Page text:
This text comes from our book, Lands of Hope and Promise: A History of North America.
In California as in Florida and other Spanish colonies, questions of jurisdiction sparked tensions between the friars and the royal governors. Fray Junípero clashed with the second governor, Pedro Fages, over the question of who commanded the soldiers at the missions. Every mission had four soldiers to guard it; and in some of the missions, soldiers were becoming a problem. Having left their wives behind in Mexico, the soldiers went after Indian women. The soldiers could be cruel. Once some soldiers hanged and mutilated a band of Indians for stealing horses.
When Fages ignored his complaints, Fray Junípero decided to appeal to Mexico City. He undertook the long journey by sea to the capital in 1773 and there met with the viceroy, Fray Don Antonio María Bucareli y Ursua, a member of the lay Order of St. John of Jerusalem (the Knights of Malta). The viceroy listened sympathetically to Serra and asked him to write down his recommendations for California. Bucareli adopted almost all of Fray Junípero’s recommendations in the regulations for California he promulgated shortly after Serra’s return in 1774.
But Fray Junípero’s difficulties were not over. Isolated as it was among the warlike Indians of the region, all was not well at Mission San Diego. Moreover, the mission stood some four miles from the presidio, too far for a quick response in case of attack; there had not been enough water to support both fortress and mission in the same location. In the autumn of 1775, two Christian Indians — Carlos, the chief of the mission Indian village, and his brother, Francisco — robbed some old pagan women of their seed and fish. Fearing punishment from the friars for their crime, Carlos and Francisco fled to the pagan villages. With six others, Carlos went from village to village, stirring up revolt. He was joined by six Indians who had been flogged for attending a pagan dance at the village of El Corral. These Indians claimed that the missionary at San Diego, Fray Vicente Fuster, had threatened to burn the village down if it were not moved away. Then on November 4, about 600 natives surrounded the mission and attacked it, setting fire to several buildings. Awakened by the crackling of flames and the smell of smoke, Fray Vicente and others ran to the guardhouse. The mission’s carpenter, Urcelino, grabbed a musket but was struck with an arrow. “Ha, Indian, you have killed me,” he cried. “God forgive you.” The other missionary, Fray Luis Jayme, did not run to the guardhouse. Instead, he approached the attackers, with the customary greeting, Amar a Dios, hijos (“Love God, children”). The Indians seized Fray Luis and took him to the arroyo outside the mission compound. There they stripped him of his robes, shot him full of arrows, and pounded his head and face with stones and hunting sticks until he was unrecognizable. The war party continued their assault until daybreak, when they withdrew.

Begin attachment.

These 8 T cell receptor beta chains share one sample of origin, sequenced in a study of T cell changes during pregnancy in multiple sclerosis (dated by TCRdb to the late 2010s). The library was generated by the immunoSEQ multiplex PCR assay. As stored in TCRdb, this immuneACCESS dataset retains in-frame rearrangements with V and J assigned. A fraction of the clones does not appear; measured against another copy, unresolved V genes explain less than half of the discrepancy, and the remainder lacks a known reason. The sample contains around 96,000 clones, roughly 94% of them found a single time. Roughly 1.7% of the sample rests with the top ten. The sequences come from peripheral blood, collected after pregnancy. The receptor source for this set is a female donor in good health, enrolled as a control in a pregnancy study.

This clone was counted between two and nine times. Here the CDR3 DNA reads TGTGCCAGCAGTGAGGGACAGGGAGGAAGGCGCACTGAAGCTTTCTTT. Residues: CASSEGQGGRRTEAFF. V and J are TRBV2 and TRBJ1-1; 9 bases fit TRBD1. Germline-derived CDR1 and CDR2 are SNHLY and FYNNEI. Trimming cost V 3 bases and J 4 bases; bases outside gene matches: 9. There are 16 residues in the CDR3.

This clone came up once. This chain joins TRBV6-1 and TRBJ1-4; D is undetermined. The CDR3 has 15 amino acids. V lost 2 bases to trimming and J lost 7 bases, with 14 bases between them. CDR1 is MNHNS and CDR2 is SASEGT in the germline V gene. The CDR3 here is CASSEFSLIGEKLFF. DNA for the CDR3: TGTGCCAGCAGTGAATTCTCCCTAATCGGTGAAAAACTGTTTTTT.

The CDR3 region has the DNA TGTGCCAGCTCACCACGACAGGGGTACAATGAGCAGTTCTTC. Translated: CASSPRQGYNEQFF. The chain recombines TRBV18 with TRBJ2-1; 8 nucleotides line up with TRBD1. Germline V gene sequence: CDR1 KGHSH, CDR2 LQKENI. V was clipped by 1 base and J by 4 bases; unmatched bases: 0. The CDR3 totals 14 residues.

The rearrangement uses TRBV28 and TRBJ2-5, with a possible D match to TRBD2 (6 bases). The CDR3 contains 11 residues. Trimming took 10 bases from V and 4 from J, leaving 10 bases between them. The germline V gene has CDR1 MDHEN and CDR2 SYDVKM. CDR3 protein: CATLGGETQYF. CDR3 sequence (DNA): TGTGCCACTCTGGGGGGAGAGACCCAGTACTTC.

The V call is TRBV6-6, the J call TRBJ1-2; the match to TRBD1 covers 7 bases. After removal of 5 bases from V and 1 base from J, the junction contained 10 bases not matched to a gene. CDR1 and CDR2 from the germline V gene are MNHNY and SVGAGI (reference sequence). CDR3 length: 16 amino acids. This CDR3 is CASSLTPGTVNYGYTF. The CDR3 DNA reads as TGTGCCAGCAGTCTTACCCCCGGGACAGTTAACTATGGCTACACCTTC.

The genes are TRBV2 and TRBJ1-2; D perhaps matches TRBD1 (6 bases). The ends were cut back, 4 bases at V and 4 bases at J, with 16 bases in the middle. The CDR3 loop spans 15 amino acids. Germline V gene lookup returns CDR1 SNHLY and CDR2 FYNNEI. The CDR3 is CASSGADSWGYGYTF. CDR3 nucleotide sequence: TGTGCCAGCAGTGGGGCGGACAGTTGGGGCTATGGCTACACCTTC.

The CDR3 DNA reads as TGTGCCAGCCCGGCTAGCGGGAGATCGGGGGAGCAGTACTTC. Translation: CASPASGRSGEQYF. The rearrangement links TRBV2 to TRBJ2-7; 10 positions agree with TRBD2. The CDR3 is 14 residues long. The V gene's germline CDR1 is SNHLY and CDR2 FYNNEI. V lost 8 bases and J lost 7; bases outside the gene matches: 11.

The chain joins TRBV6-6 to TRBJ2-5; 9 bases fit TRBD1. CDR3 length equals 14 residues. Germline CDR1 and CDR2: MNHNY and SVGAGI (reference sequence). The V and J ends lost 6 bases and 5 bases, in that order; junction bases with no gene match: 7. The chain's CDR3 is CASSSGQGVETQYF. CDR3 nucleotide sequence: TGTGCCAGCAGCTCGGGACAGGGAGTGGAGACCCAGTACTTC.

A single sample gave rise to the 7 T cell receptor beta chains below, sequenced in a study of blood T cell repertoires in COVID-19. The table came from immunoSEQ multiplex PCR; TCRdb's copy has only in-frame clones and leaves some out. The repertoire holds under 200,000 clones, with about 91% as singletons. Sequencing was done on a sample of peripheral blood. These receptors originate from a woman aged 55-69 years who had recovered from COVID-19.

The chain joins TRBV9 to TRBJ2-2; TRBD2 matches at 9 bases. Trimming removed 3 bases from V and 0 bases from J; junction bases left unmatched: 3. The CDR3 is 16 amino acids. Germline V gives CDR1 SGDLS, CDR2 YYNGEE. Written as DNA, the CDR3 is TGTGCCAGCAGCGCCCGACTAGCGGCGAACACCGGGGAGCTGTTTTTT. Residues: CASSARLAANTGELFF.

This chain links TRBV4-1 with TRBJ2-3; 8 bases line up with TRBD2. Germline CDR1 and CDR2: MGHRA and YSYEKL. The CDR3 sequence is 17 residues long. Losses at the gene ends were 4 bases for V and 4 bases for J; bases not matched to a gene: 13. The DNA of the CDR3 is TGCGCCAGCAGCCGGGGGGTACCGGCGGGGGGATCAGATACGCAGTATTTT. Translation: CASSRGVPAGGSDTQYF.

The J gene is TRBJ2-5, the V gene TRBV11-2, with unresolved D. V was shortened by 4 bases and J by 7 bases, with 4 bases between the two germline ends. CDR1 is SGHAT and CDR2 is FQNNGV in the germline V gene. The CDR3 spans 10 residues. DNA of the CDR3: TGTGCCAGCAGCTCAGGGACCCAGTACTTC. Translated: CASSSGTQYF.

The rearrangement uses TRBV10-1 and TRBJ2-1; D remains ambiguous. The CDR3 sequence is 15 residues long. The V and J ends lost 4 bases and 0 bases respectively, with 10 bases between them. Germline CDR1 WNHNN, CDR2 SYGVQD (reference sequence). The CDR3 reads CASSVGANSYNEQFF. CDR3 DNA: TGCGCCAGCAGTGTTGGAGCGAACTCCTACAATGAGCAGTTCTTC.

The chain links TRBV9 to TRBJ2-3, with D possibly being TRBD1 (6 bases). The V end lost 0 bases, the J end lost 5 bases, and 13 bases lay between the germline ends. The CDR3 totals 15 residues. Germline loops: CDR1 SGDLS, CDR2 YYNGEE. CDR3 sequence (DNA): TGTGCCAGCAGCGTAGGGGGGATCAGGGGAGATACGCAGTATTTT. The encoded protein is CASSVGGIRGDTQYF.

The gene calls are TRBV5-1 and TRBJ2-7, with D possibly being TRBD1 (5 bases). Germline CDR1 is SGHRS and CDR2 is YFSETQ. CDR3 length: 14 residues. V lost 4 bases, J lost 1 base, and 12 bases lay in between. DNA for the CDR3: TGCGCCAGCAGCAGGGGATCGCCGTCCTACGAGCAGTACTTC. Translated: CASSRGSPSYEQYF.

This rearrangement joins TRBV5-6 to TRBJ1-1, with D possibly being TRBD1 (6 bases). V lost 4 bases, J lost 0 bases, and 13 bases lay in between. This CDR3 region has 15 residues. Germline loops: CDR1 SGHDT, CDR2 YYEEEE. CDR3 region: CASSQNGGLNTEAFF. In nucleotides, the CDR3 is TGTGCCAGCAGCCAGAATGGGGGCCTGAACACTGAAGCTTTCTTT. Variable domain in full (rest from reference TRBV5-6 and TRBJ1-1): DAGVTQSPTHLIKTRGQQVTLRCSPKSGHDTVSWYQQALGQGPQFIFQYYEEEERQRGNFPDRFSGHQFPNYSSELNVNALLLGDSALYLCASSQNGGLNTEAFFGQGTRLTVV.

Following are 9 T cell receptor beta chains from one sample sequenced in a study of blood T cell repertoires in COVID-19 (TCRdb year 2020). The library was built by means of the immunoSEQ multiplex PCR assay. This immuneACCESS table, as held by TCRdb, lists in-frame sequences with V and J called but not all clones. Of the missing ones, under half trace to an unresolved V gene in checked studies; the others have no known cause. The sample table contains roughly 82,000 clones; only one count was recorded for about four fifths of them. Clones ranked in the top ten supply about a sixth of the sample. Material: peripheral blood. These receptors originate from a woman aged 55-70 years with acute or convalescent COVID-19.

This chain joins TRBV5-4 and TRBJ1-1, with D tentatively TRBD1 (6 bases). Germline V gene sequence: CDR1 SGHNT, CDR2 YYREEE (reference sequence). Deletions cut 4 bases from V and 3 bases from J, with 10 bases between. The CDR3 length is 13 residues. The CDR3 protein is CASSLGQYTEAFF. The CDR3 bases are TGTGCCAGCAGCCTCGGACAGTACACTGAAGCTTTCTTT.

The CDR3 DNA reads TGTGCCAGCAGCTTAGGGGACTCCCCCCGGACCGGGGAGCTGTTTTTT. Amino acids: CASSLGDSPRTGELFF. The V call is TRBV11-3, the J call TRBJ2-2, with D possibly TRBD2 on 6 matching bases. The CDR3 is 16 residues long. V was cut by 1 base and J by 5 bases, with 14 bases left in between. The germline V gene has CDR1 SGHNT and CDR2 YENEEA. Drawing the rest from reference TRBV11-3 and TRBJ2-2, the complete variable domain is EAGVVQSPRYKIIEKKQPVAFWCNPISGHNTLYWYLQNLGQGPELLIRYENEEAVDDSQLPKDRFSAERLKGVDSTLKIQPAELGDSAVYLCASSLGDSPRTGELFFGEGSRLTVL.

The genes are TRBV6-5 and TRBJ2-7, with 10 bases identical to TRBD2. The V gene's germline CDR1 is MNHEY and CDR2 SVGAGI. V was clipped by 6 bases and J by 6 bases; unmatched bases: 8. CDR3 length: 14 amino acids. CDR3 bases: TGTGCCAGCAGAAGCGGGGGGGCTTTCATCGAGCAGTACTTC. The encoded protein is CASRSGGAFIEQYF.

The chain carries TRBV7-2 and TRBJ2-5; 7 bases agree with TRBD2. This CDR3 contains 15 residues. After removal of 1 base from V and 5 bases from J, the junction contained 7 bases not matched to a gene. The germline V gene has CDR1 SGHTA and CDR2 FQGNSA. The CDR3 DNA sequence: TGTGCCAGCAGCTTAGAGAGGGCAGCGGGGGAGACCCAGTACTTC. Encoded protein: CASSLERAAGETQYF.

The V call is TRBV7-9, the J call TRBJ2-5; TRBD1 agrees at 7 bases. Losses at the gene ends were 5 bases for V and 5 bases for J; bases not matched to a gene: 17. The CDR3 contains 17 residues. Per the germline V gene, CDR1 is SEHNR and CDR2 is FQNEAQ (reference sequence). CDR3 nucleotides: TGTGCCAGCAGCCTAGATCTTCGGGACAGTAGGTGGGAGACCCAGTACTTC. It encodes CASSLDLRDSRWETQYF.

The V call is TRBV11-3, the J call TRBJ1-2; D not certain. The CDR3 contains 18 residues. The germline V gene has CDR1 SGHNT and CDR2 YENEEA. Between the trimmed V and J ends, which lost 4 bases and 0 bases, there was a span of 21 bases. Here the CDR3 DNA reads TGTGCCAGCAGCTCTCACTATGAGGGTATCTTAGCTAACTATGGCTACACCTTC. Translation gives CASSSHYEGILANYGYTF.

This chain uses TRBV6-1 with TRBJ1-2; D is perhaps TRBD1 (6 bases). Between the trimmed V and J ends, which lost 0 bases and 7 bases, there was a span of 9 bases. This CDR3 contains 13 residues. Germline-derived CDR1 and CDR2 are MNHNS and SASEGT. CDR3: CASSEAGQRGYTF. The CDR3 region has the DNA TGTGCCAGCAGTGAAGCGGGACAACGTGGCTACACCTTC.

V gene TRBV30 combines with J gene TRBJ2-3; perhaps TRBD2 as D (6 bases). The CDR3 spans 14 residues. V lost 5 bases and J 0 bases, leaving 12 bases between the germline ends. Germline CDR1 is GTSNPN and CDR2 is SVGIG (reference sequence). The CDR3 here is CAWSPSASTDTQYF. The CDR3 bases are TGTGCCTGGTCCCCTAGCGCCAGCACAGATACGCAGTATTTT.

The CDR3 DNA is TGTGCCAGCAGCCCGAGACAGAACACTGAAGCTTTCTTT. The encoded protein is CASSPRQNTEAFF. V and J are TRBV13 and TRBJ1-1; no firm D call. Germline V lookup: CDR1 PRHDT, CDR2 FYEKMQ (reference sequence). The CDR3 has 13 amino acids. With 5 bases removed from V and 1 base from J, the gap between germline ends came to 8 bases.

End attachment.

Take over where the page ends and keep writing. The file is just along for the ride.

Serra rejoiced when he heard of Jayme’s triumph. “Thanks be to God,” said the padre presidente, “now indeed that land has been watered [with blood]; certainly now the conversion of the San Diego Indians will be achieved.”
Yet, Fray Junípero feared for Carlos, who had led the assault on the mission. The new governor, Don Fernando Rivera y Moncada, had seized the chieftain in the church at San Diego, where he had sought sanctuary. This was a violation of the sacred right of sanctuary, or so Fray Junípero affirmed — a crime that, under Church law, brought on automatic excommunication. Serra sought mercy for Carlos, but, he knew, the governor would not heed one who had declared him excommunicated. Fray Junípero therefore, appealed to the viceroy, Antonio María Bucareli y Ursua. “As to the murderer,” Serra wrote Bucareli, “let him live, in order that he should be saved — which is the very purpose of our coming here. . . . Give him to understand, after a moderate amount of punishment, that he is being pardoned in accordance with our law which commands us to forgive injuries; and let us prepare him, not for death, but for eternal life.”
Carlos was not executed. Four years later, he and other Christian natives joined a larger number of pagans and attacked an Indian ranchería, killing 12 of the inhabitants. For this crime, the governor, despite Fray Junípero’s pleas for mercy, banished Carlos to San Blas for six years.
Music for Mass in the California Missions
Ignacio de Jerusalem y Stella (1707-1769) was an Italian baroque composer who expatriated to Spain and then Mexico, where he became director of the Coliseo, a theater in Mexico City. In 1750, he became the chapel master at the cathedral of Mexico City. Jerusalem’s music was performed in the California missions by native musicians trained by the Franciscan missionaries. The music of the Mass we present here (the Mass for Eight Voices in D Major, performed by the group, Chanticleer) was long thought lost until a manuscript of it was discovered in the archives of Mission San Fernando in California.